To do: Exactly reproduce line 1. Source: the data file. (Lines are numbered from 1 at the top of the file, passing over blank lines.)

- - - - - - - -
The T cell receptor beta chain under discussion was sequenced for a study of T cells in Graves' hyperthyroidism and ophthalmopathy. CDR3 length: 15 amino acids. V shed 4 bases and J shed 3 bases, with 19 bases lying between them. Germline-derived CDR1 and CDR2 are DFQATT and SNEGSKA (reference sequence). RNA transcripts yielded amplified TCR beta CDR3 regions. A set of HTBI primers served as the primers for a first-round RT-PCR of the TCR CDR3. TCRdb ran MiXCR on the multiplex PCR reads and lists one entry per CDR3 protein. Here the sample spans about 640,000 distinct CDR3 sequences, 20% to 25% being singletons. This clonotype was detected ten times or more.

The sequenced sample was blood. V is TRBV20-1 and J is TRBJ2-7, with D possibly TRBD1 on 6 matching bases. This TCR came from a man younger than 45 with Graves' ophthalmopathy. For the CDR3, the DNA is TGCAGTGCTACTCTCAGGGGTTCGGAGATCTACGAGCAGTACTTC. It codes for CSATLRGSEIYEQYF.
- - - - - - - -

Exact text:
The T cell receptor beta chain under discussion was sequenced for a study of T cells in Graves' hyperthyroidism and ophthalmopathy. CDR3 length: 15 amino acids. V shed 4 bases and J shed 3 bases, with 19 bases lying between them. Germline-derived CDR1 and CDR2 are DFQATT and SNEGSKA (reference sequence). RNA transcripts yielded amplified TCR beta CDR3 regions. A set of HTBI primers served as the primers for a first-round RT-PCR of the TCR CDR3. TCRdb ran MiXCR on the multiplex PCR reads and lists one entry per CDR3 protein. Here the sample spans about 640,000 distinct CDR3 sequences, 20% to 25% being singletons. This clonotype was detected ten times or more.